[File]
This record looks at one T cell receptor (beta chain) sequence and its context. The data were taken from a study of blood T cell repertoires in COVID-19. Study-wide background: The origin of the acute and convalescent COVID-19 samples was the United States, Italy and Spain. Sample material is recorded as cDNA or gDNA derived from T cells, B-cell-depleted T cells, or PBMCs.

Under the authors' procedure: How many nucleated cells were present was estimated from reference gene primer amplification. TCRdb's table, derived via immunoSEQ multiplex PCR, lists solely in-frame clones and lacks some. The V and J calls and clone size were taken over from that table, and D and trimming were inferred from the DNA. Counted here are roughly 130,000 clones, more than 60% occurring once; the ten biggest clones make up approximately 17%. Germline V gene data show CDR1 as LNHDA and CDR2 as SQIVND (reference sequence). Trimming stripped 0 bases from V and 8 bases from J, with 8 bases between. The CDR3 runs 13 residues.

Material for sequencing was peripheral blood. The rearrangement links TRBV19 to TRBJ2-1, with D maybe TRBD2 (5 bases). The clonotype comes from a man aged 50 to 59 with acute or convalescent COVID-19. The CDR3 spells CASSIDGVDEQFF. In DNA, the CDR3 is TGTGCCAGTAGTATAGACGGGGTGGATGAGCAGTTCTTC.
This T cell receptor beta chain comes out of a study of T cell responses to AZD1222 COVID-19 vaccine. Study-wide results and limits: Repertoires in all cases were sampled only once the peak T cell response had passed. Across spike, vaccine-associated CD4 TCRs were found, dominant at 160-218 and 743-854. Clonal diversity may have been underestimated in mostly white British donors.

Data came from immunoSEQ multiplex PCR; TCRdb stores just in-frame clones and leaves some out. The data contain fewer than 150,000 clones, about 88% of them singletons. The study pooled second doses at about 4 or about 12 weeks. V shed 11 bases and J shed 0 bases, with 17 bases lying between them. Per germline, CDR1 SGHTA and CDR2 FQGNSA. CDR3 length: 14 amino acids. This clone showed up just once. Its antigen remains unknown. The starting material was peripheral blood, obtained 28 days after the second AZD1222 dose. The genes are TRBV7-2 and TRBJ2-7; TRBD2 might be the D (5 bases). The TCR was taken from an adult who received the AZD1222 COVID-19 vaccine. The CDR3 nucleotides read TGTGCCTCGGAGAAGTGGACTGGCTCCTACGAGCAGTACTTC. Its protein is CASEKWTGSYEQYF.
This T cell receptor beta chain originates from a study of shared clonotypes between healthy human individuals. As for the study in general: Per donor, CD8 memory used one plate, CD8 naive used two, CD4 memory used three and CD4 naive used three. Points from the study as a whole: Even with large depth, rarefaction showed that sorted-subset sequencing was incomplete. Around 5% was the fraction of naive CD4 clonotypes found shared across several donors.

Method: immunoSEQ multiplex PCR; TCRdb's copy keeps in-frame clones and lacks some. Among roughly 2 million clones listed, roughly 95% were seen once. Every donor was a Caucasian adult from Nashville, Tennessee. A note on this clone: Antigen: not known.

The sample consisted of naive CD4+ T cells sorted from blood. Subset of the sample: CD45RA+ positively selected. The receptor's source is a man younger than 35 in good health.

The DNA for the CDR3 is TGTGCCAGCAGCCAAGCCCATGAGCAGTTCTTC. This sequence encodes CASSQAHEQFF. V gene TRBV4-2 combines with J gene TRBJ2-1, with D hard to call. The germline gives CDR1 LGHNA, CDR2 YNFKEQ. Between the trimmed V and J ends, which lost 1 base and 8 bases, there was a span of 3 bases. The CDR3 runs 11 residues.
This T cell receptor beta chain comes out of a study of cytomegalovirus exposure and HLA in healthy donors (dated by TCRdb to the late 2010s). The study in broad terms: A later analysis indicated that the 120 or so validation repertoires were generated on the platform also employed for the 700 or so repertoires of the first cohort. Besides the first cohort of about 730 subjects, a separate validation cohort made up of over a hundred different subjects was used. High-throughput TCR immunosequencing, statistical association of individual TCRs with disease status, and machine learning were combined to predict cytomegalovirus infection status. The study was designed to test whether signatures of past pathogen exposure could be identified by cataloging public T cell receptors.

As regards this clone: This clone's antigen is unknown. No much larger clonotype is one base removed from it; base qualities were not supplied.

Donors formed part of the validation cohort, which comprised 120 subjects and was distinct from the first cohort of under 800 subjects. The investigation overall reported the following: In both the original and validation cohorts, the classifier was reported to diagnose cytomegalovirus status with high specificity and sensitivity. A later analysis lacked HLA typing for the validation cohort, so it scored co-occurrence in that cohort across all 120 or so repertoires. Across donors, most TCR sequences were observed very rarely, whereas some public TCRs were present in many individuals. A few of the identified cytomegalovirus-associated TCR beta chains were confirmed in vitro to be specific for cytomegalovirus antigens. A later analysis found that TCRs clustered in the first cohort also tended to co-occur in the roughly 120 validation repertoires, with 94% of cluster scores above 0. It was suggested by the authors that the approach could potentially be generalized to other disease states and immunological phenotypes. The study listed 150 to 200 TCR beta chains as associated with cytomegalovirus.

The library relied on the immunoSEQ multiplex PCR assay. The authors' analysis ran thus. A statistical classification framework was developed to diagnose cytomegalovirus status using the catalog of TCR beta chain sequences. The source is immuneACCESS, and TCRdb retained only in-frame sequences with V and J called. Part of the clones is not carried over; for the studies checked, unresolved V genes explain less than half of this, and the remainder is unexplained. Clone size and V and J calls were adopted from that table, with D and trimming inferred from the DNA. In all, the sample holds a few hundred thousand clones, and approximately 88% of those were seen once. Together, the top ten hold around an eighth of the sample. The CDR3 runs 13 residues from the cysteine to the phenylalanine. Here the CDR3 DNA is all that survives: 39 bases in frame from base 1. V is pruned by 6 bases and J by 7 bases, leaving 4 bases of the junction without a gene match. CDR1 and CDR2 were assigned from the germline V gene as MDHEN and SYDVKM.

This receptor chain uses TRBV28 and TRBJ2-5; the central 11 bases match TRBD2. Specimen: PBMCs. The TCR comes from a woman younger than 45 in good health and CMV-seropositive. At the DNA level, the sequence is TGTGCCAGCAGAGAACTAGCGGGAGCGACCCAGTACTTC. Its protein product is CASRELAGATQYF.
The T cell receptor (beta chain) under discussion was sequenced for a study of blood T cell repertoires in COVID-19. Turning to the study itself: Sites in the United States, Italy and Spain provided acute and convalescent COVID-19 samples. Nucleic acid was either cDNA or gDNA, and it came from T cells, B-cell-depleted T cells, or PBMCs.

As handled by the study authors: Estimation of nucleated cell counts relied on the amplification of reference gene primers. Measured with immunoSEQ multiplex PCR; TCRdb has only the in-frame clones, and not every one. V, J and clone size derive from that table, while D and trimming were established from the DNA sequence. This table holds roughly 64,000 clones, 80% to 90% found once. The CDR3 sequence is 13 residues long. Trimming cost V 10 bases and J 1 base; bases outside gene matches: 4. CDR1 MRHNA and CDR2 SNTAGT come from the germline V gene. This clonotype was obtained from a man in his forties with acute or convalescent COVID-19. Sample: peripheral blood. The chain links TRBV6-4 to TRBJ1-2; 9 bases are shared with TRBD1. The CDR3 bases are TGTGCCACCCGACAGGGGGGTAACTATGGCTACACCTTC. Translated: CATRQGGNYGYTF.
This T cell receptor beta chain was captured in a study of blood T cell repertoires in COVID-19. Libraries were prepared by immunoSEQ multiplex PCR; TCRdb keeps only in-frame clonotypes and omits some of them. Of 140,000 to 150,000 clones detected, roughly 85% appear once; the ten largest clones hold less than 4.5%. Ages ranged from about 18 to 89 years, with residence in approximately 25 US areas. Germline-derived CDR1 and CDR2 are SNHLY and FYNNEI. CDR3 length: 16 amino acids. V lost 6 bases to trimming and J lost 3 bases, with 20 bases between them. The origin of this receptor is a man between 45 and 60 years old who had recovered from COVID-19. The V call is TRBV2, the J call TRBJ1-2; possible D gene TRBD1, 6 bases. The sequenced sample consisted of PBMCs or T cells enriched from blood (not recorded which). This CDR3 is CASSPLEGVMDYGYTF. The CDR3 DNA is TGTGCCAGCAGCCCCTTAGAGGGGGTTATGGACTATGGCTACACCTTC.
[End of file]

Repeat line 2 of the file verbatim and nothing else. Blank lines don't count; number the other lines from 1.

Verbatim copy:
Under the authors' procedure: How many nucleated cells were present was estimated from reference gene primer amplification. TCRdb's table, derived via immunoSEQ multiplex PCR, lists solely in-frame clones and lacks some. The V and J calls and clone size were taken over from that table, and D and trimming were inferred from the DNA. Counted here are roughly 130,000 clones, more than 60% occurring once; the ten biggest clones make up approximately 17%. Germline V gene data show CDR1 as LNHDA and CDR2 as SQIVND (reference sequence). Trimming stripped 0 bases from V and 8 bases from J, with 8 bases between. The CDR3 runs 13 residues.